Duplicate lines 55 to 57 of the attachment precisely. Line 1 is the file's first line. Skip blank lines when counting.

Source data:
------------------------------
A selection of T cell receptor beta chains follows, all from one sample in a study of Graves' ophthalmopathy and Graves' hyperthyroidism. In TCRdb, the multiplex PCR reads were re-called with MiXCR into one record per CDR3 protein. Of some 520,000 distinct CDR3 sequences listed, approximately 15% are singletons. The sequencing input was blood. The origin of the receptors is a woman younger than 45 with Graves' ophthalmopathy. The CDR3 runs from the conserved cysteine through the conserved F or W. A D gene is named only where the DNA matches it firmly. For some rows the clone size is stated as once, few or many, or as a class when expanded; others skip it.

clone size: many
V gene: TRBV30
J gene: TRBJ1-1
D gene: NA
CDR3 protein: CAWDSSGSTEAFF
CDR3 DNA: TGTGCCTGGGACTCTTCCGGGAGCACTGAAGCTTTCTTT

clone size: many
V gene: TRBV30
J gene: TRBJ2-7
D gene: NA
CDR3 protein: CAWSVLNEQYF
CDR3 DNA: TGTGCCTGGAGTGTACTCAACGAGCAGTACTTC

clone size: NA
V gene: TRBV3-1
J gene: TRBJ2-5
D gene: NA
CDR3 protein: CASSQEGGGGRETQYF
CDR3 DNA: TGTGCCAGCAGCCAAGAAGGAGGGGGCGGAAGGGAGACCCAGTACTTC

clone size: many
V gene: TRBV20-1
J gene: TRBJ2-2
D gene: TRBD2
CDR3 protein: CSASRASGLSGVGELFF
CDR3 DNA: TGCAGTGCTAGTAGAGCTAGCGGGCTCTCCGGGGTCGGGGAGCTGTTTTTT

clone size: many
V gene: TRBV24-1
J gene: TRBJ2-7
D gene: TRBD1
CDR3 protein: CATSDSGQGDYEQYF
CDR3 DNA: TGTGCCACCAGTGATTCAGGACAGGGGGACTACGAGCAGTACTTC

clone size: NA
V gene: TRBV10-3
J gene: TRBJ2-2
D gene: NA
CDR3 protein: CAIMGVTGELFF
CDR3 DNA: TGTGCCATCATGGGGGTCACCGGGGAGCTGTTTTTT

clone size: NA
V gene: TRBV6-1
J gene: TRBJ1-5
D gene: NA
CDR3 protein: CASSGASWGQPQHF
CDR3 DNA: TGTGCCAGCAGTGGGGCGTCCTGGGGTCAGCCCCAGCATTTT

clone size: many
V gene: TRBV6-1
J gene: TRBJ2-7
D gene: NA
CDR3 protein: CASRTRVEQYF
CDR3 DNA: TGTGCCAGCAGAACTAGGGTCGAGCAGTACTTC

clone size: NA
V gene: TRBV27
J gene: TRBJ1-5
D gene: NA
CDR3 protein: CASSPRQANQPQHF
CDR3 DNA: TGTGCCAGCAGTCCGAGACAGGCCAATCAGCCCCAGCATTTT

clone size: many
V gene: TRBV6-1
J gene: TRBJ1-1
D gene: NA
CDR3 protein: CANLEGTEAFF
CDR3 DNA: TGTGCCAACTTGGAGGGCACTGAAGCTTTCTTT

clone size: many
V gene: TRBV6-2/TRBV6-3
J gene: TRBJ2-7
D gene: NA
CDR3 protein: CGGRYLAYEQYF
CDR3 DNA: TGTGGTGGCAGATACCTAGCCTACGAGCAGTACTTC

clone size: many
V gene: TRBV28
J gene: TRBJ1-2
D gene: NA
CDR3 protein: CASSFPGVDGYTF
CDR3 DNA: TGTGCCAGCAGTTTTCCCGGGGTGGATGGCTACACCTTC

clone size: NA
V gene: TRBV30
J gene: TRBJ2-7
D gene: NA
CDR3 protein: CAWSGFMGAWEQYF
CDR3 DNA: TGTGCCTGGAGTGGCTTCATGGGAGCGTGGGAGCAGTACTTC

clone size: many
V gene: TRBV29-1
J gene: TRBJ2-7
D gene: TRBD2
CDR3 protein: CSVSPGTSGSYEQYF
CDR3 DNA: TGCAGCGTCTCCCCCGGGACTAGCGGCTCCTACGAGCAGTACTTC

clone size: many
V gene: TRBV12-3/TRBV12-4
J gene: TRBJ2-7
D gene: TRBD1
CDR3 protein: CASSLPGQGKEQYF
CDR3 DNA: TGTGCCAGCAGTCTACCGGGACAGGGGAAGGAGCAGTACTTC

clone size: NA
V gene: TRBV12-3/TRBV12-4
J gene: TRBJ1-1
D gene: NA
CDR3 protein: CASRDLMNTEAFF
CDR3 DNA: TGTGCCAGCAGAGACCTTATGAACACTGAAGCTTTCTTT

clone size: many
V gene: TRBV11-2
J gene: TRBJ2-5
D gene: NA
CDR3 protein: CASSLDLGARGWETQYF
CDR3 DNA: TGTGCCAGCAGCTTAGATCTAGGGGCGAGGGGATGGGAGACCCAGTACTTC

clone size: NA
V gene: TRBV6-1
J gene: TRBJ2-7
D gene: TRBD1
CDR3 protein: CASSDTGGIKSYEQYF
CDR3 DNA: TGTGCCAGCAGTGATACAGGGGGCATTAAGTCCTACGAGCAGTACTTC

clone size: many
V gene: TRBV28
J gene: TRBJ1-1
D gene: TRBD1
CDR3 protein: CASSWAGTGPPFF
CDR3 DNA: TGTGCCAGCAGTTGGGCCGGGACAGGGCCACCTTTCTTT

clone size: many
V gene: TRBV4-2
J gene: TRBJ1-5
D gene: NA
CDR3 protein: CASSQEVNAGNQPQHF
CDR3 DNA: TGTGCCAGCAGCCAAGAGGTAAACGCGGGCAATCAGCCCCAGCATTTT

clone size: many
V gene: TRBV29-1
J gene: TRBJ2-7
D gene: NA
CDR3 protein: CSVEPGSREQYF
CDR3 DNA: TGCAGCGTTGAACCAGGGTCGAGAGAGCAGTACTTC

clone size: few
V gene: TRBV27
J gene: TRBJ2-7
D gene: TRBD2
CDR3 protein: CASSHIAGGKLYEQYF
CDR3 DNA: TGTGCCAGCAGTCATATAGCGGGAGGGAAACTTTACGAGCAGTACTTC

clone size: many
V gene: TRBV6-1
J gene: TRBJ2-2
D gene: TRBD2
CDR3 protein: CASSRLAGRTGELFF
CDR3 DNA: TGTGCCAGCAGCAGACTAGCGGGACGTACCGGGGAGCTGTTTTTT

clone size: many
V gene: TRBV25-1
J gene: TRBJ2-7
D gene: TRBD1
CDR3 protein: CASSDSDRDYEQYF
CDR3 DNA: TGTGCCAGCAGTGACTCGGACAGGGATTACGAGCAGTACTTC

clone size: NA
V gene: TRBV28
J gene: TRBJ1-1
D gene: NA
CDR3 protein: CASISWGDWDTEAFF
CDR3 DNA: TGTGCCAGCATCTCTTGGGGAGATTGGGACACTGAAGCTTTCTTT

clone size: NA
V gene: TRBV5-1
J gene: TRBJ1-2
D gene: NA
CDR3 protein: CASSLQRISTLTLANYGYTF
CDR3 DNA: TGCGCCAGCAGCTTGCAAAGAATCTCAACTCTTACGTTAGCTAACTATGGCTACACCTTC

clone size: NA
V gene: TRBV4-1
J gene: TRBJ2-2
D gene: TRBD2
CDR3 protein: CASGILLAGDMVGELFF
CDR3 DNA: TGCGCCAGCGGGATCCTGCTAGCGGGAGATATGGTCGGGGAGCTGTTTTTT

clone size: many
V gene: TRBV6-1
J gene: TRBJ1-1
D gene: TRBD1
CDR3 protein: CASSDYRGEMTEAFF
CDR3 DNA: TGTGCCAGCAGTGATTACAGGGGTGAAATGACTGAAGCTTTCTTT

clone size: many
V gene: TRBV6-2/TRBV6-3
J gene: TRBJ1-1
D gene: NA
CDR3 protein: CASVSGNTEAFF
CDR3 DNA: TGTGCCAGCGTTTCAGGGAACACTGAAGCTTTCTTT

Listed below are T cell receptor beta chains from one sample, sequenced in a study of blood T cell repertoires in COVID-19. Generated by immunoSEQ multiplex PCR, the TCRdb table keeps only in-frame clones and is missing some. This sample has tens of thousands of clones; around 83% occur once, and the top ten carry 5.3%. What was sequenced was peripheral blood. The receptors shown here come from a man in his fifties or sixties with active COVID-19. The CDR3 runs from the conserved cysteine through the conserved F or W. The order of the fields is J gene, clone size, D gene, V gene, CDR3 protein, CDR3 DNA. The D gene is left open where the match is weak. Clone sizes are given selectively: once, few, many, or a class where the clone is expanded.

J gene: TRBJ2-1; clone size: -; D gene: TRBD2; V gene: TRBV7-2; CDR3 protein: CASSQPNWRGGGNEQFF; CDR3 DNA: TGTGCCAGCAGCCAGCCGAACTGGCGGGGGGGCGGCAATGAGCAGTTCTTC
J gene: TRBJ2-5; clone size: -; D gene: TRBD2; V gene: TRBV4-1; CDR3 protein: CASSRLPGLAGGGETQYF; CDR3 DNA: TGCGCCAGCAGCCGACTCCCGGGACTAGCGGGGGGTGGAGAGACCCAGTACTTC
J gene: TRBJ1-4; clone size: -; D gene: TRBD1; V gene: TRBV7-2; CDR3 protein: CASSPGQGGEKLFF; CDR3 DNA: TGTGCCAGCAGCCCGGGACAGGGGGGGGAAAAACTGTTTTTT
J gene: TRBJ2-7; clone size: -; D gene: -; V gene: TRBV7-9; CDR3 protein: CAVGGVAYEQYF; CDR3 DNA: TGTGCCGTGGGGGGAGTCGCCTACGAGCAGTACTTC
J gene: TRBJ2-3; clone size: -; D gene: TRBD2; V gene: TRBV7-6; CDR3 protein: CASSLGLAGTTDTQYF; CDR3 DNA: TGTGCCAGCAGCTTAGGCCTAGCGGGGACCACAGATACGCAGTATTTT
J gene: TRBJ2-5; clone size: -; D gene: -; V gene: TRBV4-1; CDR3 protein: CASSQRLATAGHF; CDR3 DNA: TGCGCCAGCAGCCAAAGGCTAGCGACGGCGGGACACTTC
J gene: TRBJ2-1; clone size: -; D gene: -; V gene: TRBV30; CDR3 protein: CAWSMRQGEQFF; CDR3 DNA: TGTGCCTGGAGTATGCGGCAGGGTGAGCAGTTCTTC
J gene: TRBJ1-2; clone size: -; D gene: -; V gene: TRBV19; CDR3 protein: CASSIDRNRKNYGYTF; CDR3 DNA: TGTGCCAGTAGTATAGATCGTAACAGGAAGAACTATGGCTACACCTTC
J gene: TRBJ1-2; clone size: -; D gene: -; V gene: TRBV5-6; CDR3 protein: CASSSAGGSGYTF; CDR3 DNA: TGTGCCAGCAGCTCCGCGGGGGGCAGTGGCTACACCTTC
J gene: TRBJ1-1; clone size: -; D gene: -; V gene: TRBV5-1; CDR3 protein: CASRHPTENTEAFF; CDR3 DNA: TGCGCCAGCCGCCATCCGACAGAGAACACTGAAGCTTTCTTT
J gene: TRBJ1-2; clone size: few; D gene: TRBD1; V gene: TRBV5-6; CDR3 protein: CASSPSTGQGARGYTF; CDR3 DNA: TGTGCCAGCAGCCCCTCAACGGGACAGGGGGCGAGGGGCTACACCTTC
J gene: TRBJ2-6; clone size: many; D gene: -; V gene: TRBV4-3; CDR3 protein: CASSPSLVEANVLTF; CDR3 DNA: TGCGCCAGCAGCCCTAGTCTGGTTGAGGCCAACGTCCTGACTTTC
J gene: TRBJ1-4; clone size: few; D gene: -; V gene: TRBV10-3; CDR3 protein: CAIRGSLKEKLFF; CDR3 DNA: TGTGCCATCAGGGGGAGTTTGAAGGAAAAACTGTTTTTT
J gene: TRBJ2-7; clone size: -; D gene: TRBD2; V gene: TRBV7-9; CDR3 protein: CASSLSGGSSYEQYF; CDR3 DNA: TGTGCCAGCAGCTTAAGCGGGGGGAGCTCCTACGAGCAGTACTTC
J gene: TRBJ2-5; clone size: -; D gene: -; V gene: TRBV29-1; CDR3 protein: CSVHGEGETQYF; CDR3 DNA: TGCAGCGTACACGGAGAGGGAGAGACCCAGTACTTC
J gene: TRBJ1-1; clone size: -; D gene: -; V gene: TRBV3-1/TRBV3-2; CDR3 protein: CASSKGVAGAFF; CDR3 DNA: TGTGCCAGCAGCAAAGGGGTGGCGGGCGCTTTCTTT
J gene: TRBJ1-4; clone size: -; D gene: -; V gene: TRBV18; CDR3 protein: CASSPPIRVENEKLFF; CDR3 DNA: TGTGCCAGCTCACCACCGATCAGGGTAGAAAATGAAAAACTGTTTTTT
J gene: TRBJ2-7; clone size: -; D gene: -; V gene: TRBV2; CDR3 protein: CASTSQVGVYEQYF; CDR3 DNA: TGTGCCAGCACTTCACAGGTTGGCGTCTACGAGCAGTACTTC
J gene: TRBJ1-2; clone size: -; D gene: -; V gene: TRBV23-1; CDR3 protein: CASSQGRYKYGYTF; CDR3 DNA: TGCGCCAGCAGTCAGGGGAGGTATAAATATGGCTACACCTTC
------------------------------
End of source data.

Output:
CDR3 DNA: TGTGCCAGCAGTCCGAGACAGGCCAATCAGCCCCAGCATTTT

clone size: many
V gene: TRBV6-1